Sunday, December 2, 2012


2012 has been an incredible year of running.  Many of my wonderful experiences are described in other posts, but beyond what is expressly written here, 2012 was my introduction to ultra running, to the ultra running community and to the SoCal Coyotes.  It is a year I'll never forget and which I know cannot be replicated, nor should it be.  Next year will be different, not better and hopefully not worse -- just different.

Besides having a great time, I had a number of great races, including my fifth decade of sub-three hour marathons, my first sub-three at the Pikes Peak Ascent and my best ever finish at Mt. Baldy.  Towards the end of this year I willfully tested my own limits, and boy did I ever find them.  I overtrained and over raced.   At the end of November, I tried to run under 6:30 at the JKF 50, and then come back to run the tough Red Rock 50 just eight days later.  The results were predictable, a crash at 31 miles at JFK and a DNF at Red Rock.  I'm thoroughly exhausted but apparently escaped with nothing worse than a bone bruise on my big toe.  A fitting end to the year.

Now it is time to rest for the month of December.  I'll let that toe heal, let the rest of my body regenerate, and get my head back into running.  Should be ready to go again on January 1, 2013.

Thanks to my fellow SoCal Coyotes, including but by no means limited to Jack Rosenfeld, Jimmy Dean Freeman, Kate Martini Freeman, Marshall Howland, Brian Fuerst, Dave and Nicole Chan, Cassidy Case, Will Sipes, Tiffany Guerra, Simren Dulai, Helen Wu, Erin Chavin, Kim Elliot, Amy Berkin-Chavez, Josh Spector, Meganne Kanatani, Andee Torng and Alison Chavez.   You made this the best year ever, and I cannot thank you enough!

Tuesday, October 16, 2012

Loch Ness Marathon 2012

      This is a tough one to write about.  In one sense, it was a smashing success.  I ran 2:55:50, finished 25th overall, first in my age group, and even won a £100 gift certificate to a local running store, along with a beautiful quaich.  I did a heck of a lot better than the last time I ran the race, in 2008, when I was forced to drop out at about mile 10 with atrial fibrillation.

First Place 50 and Over
Quaich (Scottish Whiskey Cup)
       On the other hand, this was the toughest and least pleasant race I can remember running.  None of that had to do with the course or the weather; it was entirely my fault.  I simply was not mentally nor physically ready.  I came through the first half of the race in about 1:24:00, and faded badly after that.  From mile 20 or so on, I had a bad cramp in my left calf.  I walked through the last three aid stations.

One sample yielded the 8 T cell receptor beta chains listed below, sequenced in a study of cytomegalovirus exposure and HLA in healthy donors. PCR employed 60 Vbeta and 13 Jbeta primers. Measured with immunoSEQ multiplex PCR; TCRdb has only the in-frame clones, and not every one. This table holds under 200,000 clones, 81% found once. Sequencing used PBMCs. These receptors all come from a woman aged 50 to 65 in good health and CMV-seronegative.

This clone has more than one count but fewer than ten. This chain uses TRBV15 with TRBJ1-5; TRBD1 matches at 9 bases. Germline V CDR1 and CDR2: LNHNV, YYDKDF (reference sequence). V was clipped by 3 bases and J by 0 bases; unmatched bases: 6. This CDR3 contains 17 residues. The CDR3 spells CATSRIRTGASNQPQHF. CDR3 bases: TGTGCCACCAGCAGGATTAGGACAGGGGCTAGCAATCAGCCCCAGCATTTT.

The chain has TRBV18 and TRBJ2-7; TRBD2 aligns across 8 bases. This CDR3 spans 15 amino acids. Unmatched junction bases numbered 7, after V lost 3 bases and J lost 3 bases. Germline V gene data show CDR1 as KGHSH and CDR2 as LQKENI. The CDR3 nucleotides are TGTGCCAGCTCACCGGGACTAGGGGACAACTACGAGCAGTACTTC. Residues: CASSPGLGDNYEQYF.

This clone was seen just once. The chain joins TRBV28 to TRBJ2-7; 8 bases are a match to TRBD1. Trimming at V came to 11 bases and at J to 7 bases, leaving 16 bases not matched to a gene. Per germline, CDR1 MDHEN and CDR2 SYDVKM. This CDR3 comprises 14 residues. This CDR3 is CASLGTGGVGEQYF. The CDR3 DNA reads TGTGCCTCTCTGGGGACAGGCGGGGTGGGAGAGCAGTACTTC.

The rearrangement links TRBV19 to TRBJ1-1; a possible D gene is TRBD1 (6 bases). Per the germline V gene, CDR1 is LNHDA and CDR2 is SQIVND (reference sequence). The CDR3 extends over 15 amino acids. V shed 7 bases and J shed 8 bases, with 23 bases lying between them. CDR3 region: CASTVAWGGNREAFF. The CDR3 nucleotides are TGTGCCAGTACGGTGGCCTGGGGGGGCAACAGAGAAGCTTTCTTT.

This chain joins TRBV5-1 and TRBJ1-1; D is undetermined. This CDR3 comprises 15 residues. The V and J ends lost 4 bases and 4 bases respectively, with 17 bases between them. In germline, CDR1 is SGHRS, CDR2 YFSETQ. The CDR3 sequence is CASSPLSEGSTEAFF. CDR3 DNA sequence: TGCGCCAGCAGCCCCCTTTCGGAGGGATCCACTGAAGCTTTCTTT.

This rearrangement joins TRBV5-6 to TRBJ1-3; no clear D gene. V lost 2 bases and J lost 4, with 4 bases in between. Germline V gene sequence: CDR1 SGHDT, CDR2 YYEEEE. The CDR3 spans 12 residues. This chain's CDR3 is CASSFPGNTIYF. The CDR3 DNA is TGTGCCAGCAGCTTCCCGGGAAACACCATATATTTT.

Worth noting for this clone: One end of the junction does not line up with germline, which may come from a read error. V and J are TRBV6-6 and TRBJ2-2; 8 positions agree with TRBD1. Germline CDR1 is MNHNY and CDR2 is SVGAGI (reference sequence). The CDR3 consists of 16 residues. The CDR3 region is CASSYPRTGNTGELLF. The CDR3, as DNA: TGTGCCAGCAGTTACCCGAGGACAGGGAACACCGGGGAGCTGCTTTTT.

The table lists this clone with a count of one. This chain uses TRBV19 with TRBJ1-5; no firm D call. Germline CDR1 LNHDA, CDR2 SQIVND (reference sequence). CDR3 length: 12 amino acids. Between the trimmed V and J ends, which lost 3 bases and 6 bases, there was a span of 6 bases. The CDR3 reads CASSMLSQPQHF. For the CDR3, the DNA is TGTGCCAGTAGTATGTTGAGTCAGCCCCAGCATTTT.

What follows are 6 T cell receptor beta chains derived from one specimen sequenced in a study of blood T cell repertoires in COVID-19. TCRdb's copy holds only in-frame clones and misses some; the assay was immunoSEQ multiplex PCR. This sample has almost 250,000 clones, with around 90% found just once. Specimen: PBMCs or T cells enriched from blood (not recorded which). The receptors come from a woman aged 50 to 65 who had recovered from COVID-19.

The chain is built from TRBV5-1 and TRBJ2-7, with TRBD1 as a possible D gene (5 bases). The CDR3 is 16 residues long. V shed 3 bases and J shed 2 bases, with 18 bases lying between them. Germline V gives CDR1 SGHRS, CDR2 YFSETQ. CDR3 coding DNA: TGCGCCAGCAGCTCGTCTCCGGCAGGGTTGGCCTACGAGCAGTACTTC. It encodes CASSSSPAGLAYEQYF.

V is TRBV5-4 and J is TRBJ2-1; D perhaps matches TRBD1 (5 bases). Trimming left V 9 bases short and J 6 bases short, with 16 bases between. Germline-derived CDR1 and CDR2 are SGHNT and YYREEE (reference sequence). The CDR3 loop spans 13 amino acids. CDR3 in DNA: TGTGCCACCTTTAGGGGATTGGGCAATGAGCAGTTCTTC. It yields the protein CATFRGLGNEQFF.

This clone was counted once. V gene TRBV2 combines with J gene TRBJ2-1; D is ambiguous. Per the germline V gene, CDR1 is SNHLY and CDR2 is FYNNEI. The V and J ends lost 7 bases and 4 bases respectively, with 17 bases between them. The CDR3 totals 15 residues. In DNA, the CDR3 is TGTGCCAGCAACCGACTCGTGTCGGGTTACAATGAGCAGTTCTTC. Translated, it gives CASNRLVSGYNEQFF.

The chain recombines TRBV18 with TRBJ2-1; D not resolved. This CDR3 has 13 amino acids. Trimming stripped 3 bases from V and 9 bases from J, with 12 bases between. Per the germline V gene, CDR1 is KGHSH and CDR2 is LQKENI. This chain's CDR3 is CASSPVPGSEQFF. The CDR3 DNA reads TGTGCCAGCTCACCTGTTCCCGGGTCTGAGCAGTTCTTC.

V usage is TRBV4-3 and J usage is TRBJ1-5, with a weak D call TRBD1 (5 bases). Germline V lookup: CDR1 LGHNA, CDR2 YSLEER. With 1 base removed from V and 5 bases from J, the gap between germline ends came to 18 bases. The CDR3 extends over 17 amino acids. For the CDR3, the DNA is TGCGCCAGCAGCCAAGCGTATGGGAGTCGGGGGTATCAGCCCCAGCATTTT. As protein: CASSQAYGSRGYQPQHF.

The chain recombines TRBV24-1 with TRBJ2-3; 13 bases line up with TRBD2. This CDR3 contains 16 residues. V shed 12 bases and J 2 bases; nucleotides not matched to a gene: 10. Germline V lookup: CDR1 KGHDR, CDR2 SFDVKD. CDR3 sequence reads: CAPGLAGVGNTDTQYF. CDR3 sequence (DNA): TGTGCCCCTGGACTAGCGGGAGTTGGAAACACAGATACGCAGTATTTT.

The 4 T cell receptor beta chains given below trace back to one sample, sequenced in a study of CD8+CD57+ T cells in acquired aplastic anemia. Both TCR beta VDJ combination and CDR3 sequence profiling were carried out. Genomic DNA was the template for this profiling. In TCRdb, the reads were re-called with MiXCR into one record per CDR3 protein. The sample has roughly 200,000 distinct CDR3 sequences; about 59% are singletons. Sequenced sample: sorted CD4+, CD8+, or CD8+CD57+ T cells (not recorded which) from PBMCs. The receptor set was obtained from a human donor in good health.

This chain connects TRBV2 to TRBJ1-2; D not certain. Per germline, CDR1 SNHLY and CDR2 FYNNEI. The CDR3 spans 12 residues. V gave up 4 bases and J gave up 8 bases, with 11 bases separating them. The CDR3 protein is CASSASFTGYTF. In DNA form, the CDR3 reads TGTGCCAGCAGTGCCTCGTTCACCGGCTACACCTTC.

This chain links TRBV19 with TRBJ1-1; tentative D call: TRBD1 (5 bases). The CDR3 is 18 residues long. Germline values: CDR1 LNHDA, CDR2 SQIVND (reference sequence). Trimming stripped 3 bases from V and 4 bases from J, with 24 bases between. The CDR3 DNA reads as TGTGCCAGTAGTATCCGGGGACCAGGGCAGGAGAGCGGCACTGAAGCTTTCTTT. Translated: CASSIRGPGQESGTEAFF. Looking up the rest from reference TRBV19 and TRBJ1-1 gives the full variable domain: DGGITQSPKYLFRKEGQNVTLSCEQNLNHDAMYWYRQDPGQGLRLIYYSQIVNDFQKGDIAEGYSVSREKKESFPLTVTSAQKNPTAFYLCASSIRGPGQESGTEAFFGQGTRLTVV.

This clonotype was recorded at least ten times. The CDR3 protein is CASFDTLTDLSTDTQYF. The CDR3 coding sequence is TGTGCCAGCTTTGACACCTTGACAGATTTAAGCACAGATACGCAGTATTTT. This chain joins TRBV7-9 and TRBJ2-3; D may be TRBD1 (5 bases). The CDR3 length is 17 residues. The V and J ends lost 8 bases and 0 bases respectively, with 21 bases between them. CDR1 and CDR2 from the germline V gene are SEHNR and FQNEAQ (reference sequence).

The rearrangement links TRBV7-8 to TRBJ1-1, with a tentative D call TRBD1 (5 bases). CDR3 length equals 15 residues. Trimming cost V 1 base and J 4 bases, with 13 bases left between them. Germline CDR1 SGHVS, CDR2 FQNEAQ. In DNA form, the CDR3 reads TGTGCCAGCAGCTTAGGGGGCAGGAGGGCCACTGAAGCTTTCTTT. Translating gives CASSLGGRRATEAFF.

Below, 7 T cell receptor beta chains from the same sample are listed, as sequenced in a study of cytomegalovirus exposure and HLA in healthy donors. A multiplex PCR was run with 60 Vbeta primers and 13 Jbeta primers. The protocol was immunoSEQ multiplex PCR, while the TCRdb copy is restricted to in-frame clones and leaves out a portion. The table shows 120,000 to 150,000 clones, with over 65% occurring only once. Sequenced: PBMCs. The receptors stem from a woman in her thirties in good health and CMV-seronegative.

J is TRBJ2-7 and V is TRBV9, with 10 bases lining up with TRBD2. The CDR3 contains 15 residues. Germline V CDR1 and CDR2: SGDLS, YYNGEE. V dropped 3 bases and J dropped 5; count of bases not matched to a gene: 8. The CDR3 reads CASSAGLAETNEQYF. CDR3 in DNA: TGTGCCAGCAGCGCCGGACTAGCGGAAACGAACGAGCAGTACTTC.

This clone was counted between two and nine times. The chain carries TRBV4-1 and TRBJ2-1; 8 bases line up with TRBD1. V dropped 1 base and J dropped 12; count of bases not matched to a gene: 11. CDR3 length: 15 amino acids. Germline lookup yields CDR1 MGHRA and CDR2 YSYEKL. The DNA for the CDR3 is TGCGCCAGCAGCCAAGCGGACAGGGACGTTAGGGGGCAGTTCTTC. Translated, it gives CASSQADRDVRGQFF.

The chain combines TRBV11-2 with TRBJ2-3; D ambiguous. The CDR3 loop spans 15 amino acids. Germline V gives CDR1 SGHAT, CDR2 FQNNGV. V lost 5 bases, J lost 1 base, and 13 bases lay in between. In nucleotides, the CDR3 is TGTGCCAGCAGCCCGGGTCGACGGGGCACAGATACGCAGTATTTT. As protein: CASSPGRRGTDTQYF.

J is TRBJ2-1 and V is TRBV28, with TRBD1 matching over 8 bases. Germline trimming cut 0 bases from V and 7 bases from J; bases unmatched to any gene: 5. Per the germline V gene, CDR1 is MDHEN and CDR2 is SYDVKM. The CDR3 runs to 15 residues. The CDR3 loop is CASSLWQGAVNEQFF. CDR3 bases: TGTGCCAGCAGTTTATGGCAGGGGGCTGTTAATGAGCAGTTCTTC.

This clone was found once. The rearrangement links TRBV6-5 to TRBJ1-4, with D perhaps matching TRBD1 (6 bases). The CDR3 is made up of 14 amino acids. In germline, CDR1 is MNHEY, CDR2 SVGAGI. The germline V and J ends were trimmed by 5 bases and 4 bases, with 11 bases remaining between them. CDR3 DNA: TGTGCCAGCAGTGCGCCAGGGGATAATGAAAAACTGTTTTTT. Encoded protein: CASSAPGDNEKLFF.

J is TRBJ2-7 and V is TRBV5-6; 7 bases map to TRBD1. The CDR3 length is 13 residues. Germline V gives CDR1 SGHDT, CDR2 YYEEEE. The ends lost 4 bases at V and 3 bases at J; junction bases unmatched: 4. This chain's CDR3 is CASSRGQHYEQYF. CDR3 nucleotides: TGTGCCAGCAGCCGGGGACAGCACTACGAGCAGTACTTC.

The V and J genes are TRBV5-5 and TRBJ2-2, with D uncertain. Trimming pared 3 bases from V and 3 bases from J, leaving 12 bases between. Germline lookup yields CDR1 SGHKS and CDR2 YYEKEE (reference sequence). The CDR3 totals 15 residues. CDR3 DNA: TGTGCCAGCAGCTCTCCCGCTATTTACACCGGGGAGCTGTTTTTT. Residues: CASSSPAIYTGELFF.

The Finish Line

    But most importantly, I had the support of my friends on a tough day.  And, I got to see Scotland again, the most beautiful country in the entire world. I can't wait to go back.

Whitebridge, near Loch Ness
Me and Stan Carmack in the distance

Point of Sleat on the Isle of Skye
Scotland is the most beautiful place on Earth

The 47th Annual Mt. Baldy Run to the Top, September 3, 2012

      Mt. Baldy has long been one of my favorite races.  The seven mile course starts at the parking lot for Mt. San Antonio Ski Lift, elevation about 6,000 feet, and finishes at the very top of the mountain, at 10,064 feet above sea level.  The course plays right into my strengths.  With the exception of the first half mile, it is all uphill, but the trial is not overly technical.  If I ever have to pick a course for a match race, this will be the course I choose.

The drive out to Mt. Baldy is often beautiful

 The Start Line: Number 552 is Robert Leonardo, a highly accomplished local runner about my age who almost always finishes ahead of me.  This is only the second time I bested him.  
      I had a good race at Mt. Baldy this year.  Usually, I start out rather slowly, and am in about 50th place or so at the first mile.  This year, I ran harder at the start and was in perhaps 10th place at mile one.  By mile 4, the Notch, I was in 5th, and by the end I was in 4th overall, third male.  That's my highest finish in about ten attempts at this course, although my time of 1:16:16 was about four minutes slower than last year.  It is also the first time I've been beaten by a woman on this course!  The first woman, Annie O’Donnell, finished third overall, just ahead of me.

Mile 6 or so

Saturday, September 1, 2012

Pikes Peak: A Tale of Two Great Races